Going full circle

The idea of treating data and definitions as software artifacts and applying version control to them is gaining momentum. However, it’s hard to imagine non-technical users writing YAML or Python code.

Intuitively, one might expect a tool like Cube that offers a universal semantic layer over BI tools to be addressed at business users. Notably, BI tools have been through the “self-service” wave

The key idea there was to enable business users to use BI tools with little or no intervention from the technologically savvy. Cube, however, is used primarily by data engineering types who mediate on behalf of business users as per Keydunov.

If you need data engineers to access BI tools, does that mean we’ve come full circle? Keydunov acknowledges the concern. 

On the one hand, he believes that there needs to be some kind of balance between “moving fast and breaking things” – in this case, metric definitions – and slow and cumbersome change cycles. People should be empowered to experiment and do ad-hoc changes, but incorporating them into organizational repositories should be properly governed.

On the other hand, Keydunov also thinks that the answer to making things more accessible for non-technical users may be Large Language Model-powered co-pilots. “If you think about data models as just being code, why wouldn’t LLMs be able to generate that code in future?”, as he puts it. 

Large Language Models and context

Using LLMs to generate data models is an interesting idea, even though the long-term effects of LLM-generated code remain to be seen. Cube’s latest release uses LLMs and semantic layer context to help users access data in data warehouses. 

This, too, takes a meta approach. Instead of aiming to query the data store in the backend directly, the queries are hitting Cube’s semantic layer. This, Keydunov noted, makes those queries simpler to produce. Cube takes the queries as input and uses the context stored in the form of metric definitions to expand the queries and direct them to the data store.

Universal Semantic Layer.

Universal Semantic Layer. Image: Cube

Keydunov’s experience in implementing this points to an important takeaway. The hard part was not getting the LLM to produce SQL. It was getting it to produce the right SQL, taking into account all the context – aka schema – required for this.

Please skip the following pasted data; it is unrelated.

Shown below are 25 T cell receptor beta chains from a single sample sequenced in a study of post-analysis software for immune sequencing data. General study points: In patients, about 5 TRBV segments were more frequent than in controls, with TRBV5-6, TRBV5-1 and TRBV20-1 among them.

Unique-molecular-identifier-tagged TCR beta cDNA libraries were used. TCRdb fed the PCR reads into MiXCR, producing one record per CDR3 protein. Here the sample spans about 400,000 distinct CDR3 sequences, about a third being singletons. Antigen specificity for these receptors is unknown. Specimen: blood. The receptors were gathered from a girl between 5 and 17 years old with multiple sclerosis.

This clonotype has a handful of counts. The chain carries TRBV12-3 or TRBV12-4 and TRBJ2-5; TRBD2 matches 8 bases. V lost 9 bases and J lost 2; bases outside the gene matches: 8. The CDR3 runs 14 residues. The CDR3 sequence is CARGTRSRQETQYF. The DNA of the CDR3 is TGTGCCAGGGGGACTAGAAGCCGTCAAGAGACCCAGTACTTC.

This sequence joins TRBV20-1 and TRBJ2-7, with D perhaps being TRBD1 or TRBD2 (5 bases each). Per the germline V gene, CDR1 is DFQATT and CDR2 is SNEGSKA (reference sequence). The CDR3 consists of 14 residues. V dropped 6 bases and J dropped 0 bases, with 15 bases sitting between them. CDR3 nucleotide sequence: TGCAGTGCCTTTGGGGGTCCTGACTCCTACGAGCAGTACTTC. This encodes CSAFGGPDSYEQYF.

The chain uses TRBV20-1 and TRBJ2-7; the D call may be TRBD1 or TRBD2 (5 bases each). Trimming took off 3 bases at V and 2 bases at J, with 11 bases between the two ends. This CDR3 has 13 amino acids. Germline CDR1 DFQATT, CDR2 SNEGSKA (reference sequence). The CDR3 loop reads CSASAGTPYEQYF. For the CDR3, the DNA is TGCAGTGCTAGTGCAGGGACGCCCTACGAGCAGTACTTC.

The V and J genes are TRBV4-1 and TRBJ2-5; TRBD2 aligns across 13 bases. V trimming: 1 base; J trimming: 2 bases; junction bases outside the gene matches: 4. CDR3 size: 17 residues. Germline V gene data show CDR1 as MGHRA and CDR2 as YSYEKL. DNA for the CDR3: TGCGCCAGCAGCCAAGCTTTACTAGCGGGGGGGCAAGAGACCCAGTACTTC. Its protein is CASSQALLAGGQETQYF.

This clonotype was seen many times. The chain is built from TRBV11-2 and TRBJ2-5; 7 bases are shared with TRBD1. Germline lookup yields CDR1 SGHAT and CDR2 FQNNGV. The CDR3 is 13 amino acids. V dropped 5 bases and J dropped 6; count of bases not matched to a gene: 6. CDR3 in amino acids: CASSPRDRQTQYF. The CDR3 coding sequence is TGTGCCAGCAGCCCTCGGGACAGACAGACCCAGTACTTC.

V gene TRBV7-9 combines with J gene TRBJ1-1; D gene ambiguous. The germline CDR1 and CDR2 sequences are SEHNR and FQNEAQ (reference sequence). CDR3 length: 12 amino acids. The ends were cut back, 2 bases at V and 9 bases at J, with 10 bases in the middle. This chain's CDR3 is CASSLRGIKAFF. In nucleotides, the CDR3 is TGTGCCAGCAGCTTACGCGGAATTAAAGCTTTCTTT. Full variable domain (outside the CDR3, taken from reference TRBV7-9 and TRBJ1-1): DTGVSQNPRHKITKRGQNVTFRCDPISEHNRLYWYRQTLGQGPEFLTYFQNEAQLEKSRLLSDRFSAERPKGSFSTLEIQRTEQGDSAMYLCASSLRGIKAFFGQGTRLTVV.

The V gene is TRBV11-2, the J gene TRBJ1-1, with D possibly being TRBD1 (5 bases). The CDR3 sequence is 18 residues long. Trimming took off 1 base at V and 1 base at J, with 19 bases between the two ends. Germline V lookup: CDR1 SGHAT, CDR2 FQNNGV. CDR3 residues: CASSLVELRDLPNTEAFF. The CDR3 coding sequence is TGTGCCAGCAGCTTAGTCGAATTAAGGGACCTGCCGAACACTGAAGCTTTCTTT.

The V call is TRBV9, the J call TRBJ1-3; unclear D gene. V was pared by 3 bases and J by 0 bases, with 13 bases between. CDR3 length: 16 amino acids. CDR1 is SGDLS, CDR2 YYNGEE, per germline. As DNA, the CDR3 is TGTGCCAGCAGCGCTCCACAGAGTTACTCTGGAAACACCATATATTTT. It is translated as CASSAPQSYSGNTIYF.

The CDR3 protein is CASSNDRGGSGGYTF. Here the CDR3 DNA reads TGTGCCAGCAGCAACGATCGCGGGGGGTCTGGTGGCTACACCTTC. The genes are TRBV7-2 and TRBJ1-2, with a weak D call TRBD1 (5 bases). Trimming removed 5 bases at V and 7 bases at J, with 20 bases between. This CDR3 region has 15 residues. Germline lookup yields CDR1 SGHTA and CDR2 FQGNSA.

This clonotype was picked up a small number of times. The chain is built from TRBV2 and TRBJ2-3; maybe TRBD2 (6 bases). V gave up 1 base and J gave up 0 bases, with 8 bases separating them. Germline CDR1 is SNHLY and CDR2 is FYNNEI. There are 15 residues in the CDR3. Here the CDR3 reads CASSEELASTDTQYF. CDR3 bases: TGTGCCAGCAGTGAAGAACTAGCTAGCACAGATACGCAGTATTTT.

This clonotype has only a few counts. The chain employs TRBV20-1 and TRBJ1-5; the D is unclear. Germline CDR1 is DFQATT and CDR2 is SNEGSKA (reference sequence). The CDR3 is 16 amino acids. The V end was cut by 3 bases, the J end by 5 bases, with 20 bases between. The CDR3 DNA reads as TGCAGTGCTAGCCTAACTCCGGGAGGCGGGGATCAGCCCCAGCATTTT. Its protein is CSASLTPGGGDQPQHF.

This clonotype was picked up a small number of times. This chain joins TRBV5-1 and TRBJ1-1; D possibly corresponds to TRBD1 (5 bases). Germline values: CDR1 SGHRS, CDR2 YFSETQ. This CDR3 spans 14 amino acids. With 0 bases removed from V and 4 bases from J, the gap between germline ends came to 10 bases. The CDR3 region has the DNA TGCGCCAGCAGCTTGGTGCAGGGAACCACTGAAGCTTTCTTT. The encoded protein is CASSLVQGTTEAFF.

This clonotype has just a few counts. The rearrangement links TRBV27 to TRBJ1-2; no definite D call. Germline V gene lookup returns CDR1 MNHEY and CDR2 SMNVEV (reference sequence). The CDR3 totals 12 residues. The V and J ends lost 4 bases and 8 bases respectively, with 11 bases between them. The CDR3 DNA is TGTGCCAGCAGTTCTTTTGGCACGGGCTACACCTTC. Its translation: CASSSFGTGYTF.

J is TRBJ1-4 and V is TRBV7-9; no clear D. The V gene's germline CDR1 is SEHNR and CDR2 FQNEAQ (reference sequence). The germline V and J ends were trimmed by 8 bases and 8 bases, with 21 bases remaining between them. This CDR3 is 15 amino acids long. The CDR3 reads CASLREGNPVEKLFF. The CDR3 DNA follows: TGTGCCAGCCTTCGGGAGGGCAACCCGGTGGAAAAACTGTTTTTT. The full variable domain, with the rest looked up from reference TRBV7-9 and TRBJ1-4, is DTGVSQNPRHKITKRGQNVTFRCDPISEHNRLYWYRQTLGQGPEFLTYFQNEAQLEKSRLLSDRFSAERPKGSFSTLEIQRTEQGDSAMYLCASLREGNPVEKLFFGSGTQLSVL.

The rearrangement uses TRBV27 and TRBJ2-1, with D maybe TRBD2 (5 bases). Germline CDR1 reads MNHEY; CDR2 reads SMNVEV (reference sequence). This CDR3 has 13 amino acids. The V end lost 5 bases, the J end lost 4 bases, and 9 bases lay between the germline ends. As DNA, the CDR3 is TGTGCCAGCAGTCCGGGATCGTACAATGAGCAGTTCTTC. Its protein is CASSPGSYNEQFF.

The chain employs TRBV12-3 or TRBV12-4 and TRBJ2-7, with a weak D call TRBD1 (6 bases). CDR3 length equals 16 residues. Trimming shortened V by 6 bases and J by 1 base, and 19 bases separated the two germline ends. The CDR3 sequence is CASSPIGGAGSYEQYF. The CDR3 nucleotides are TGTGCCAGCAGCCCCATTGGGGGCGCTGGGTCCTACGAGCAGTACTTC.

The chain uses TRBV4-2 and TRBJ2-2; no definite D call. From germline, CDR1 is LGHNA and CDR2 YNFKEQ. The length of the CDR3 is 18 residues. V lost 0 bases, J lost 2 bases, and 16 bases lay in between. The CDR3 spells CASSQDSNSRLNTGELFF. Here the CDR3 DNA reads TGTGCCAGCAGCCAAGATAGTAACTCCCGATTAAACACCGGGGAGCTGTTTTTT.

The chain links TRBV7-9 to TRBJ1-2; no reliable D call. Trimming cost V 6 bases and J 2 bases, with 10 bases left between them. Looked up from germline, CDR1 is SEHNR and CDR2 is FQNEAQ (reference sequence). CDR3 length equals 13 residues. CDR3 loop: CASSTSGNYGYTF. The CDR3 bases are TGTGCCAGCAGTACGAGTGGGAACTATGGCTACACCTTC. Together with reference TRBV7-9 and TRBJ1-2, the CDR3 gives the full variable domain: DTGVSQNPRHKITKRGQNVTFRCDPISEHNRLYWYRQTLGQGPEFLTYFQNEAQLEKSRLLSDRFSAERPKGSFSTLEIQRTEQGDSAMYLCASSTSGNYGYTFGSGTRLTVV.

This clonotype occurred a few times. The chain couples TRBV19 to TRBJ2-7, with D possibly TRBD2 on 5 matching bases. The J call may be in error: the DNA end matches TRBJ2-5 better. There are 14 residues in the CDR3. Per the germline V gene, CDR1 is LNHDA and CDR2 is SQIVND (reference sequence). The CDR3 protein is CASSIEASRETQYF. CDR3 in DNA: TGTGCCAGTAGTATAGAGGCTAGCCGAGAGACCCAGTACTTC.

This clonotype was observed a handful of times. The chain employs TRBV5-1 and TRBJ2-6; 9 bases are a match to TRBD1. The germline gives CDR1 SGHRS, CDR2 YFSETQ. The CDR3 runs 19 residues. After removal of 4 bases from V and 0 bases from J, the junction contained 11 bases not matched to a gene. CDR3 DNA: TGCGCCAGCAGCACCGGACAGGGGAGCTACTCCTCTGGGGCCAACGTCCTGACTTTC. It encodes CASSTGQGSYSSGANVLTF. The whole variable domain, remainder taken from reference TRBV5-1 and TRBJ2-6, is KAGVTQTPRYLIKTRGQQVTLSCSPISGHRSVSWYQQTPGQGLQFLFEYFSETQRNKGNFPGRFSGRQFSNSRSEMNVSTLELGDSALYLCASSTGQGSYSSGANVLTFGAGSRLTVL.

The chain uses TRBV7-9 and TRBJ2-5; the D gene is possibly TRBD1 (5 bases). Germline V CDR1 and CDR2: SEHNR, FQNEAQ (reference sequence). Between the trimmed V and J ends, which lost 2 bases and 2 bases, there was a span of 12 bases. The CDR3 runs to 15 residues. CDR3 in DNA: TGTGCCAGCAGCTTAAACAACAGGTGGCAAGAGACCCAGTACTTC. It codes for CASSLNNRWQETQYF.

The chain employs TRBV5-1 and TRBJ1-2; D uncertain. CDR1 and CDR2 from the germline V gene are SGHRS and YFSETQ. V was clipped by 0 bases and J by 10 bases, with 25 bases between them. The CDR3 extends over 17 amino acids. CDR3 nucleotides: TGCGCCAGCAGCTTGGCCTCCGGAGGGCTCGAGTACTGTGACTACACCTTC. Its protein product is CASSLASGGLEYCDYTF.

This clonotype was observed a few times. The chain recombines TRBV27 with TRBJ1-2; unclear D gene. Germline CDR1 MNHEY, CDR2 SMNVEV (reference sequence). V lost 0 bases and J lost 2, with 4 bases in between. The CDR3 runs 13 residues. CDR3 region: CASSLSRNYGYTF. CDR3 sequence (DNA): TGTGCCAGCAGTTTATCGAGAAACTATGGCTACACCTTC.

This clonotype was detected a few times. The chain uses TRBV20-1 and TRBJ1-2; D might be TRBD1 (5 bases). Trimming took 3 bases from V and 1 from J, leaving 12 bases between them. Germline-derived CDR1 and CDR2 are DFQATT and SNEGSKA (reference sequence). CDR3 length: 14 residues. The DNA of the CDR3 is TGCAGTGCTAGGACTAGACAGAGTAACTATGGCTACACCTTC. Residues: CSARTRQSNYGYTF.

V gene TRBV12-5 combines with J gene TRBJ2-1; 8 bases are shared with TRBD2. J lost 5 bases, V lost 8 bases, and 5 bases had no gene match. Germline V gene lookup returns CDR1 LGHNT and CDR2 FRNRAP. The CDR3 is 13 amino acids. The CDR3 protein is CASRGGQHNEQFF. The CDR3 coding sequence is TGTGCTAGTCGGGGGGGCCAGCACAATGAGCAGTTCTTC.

The team at Cube took a mixed approach to pass on this context to the LLM, using both context windows and RAG. At some point, Keydunov referred to this context as “just text”. At another point, he referred to it as “a knowledge graph”. 

Semantics, knowledge graphs and semantic layers

This brings up the question of whether semantics in the form of knowledge graphs are actually used in semantic layers. Semantics about semantics has always been a challenge, Keydunov said. 

A Data Cube vocabulary and a metric ontology do exist, but it doesn’t look like they’re used in the semantic layer ecosystem. Just getting convergence on terminology among vendors was hard enough as per Keydunov.

Recent research points to the fact that using context for RAG in the form of knowledge graphs yields better results compared to using the same context in the form of database schemas. And Graph RAG is gaining traction. So perhaps this could be an idea worth considering for semantic layers as well. 

Keydunov noted that people in the Cube community built on these experiments by extending them to run using Kube’s semantic layer instead of knowledge graphs, purportedly getting even better results. Going from a DDL to a knowledge graph is an improvement, and then going from a knowledge graph to a semantic layer may be another improvement as per Keydunov.

Cube features and availability

Cube was designed to work with all SQL-enabled data sources, including cloud data warehouses, query engines, and application databases. It also supports other data sources such as Elasticsearch, MongoDB, Druid, Parquet, CSV and JSON. Most of the drivers for data sources are supported either directly by the Cube team or by their vendors.

There are also community-supported drivers, as Cube’s core is open source. People can create and run data models on the open source version. The commercial SaaS version of Cube comes with features such as a caching engine and the newly released LLM integration and chart prototyping.